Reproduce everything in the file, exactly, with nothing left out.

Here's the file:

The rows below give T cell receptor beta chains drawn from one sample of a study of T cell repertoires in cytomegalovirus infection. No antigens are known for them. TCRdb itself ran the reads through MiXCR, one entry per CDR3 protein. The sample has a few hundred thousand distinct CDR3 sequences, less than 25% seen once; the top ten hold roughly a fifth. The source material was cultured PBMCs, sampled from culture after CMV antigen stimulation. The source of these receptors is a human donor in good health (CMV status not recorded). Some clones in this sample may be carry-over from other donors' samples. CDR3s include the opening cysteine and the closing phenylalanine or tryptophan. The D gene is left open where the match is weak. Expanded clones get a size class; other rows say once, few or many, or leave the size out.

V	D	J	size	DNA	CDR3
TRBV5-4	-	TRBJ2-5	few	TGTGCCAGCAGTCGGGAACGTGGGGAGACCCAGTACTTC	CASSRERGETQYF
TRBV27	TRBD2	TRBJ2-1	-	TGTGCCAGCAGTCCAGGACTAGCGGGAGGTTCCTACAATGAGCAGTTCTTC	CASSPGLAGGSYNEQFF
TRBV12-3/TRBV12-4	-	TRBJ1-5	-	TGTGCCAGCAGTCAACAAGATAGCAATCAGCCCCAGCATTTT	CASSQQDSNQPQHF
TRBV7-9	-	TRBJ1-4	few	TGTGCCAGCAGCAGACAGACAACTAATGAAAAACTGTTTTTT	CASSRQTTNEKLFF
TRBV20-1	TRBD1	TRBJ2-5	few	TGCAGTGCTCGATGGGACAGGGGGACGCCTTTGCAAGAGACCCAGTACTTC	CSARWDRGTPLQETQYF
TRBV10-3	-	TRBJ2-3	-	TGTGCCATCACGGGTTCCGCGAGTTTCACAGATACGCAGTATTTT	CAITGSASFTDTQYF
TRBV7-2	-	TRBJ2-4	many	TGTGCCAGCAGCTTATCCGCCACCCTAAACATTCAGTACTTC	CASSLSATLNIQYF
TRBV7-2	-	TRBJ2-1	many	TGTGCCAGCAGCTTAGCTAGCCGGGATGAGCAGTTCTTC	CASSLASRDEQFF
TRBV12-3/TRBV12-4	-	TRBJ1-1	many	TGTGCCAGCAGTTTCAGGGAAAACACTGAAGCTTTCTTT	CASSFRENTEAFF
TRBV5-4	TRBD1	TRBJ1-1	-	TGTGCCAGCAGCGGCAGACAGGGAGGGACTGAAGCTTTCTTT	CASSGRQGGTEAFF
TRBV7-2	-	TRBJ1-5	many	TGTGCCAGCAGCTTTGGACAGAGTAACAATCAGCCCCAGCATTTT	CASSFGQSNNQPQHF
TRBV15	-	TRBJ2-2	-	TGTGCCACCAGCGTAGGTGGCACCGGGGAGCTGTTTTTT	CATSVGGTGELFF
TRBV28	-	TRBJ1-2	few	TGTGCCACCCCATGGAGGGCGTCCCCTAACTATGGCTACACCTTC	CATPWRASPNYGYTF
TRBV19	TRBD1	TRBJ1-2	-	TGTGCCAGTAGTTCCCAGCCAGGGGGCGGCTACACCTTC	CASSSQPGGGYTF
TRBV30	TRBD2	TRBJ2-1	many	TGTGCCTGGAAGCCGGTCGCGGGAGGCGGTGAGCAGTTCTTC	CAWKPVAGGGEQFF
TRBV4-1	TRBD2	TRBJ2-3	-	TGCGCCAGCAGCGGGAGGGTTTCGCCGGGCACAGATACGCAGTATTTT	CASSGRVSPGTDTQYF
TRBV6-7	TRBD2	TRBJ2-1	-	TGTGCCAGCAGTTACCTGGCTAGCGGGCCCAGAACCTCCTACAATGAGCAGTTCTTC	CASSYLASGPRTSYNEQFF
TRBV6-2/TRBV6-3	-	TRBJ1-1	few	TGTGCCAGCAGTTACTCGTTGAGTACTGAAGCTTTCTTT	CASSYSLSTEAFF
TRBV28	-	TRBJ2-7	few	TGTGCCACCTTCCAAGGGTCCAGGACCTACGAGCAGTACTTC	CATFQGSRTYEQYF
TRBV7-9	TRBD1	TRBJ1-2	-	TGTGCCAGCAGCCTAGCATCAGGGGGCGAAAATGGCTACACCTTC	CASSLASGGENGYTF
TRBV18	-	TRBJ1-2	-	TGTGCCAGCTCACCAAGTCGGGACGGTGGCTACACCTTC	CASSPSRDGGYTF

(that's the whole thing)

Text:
The rows below give T cell receptor beta chains drawn from one sample of a study of T cell repertoires in cytomegalovirus infection. No antigens are known for them. TCRdb itself ran the reads through MiXCR, one entry per CDR3 protein. The sample has a few hundred thousand distinct CDR3 sequences, less than 25% seen once; the top ten hold roughly a fifth. The source material was cultured PBMCs, sampled from culture after CMV antigen stimulation. The source of these receptors is a human donor in good health (CMV status not recorded). Some clones in this sample may be carry-over from other donors' samples. CDR3s include the opening cysteine and the closing phenylalanine or tryptophan. The D gene is left open where the match is weak. Expanded clones get a size class; other rows say once, few or many, or leave the size out.

V	D	J	size	DNA	CDR3
TRBV5-4	-	TRBJ2-5	few	TGTGCCAGCAGTCGGGAACGTGGGGAGACCCAGTACTTC	CASSRERGETQYF
TRBV27	TRBD2	TRBJ2-1	-	TGTGCCAGCAGTCCAGGACTAGCGGGAGGTTCCTACAATGAGCAGTTCTTC	CASSPGLAGGSYNEQFF
TRBV12-3/TRBV12-4	-	TRBJ1-5	-	TGTGCCAGCAGTCAACAAGATAGCAATCAGCCCCAGCATTTT	CASSQQDSNQPQHF
TRBV7-9	-	TRBJ1-4	few	TGTGCCAGCAGCAGACAGACAACTAATGAAAAACTGTTTTTT	CASSRQTTNEKLFF
TRBV20-1	TRBD1	TRBJ2-5	few	TGCAGTGCTCGATGGGACAGGGGGACGCCTTTGCAAGAGACCCAGTACTTC	CSARWDRGTPLQETQYF
TRBV10-3	-	TRBJ2-3	-	TGTGCCATCACGGGTTCCGCGAGTTTCACAGATACGCAGTATTTT	CAITGSASFTDTQYF
TRBV7-2	-	TRBJ2-4	many	TGTGCCAGCAGCTTATCCGCCACCCTAAACATTCAGTACTTC	CASSLSATLNIQYF
TRBV7-2	-	TRBJ2-1	many	TGTGCCAGCAGCTTAGCTAGCCGGGATGAGCAGTTCTTC	CASSLASRDEQFF
TRBV12-3/TRBV12-4	-	TRBJ1-1	many	TGTGCCAGCAGTTTCAGGGAAAACACTGAAGCTTTCTTT	CASSFRENTEAFF
TRBV5-4	TRBD1	TRBJ1-1	-	TGTGCCAGCAGCGGCAGACAGGGAGGGACTGAAGCTTTCTTT	CASSGRQGGTEAFF
TRBV7-2	-	TRBJ1-5	many	TGTGCCAGCAGCTTTGGACAGAGTAACAATCAGCCCCAGCATTTT	CASSFGQSNNQPQHF
TRBV15	-	TRBJ2-2	-	TGTGCCACCAGCGTAGGTGGCACCGGGGAGCTGTTTTTT	CATSVGGTGELFF
TRBV28	-	TRBJ1-2	few	TGTGCCACCCCATGGAGGGCGTCCCCTAACTATGGCTACACCTTC	CATPWRASPNYGYTF
TRBV19	TRBD1	TRBJ1-2	-	TGTGCCAGTAGTTCCCAGCCAGGGGGCGGCTACACCTTC	CASSSQPGGGYTF
TRBV30	TRBD2	TRBJ2-1	many	TGTGCCTGGAAGCCGGTCGCGGGAGGCGGTGAGCAGTTCTTC	CAWKPVAGGGEQFF
TRBV4-1	TRBD2	TRBJ2-3	-	TGCGCCAGCAGCGGGAGGGTTTCGCCGGGCACAGATACGCAGTATTTT	CASSGRVSPGTDTQYF
TRBV6-7	TRBD2	TRBJ2-1	-	TGTGCCAGCAGTTACCTGGCTAGCGGGCCCAGAACCTCCTACAATGAGCAGTTCTTC	CASSYLASGPRTSYNEQFF
TRBV6-2/TRBV6-3	-	TRBJ1-1	few	TGTGCCAGCAGTTACTCGTTGAGTACTGAAGCTTTCTTT	CASSYSLSTEAFF
TRBV28	-	TRBJ2-7	few	TGTGCCACCTTCCAAGGGTCCAGGACCTACGAGCAGTACTTC	CATFQGSRTYEQYF
TRBV7-9	TRBD1	TRBJ1-2	-	TGTGCCAGCAGCCTAGCATCAGGGGGCGAAAATGGCTACACCTTC	CASSLASGGENGYTF
TRBV18	-	TRBJ1-2	-	TGTGCCAGCTCACCAAGTCGGGACGGTGGCTACACCTTC	CASSPSRDGGYTF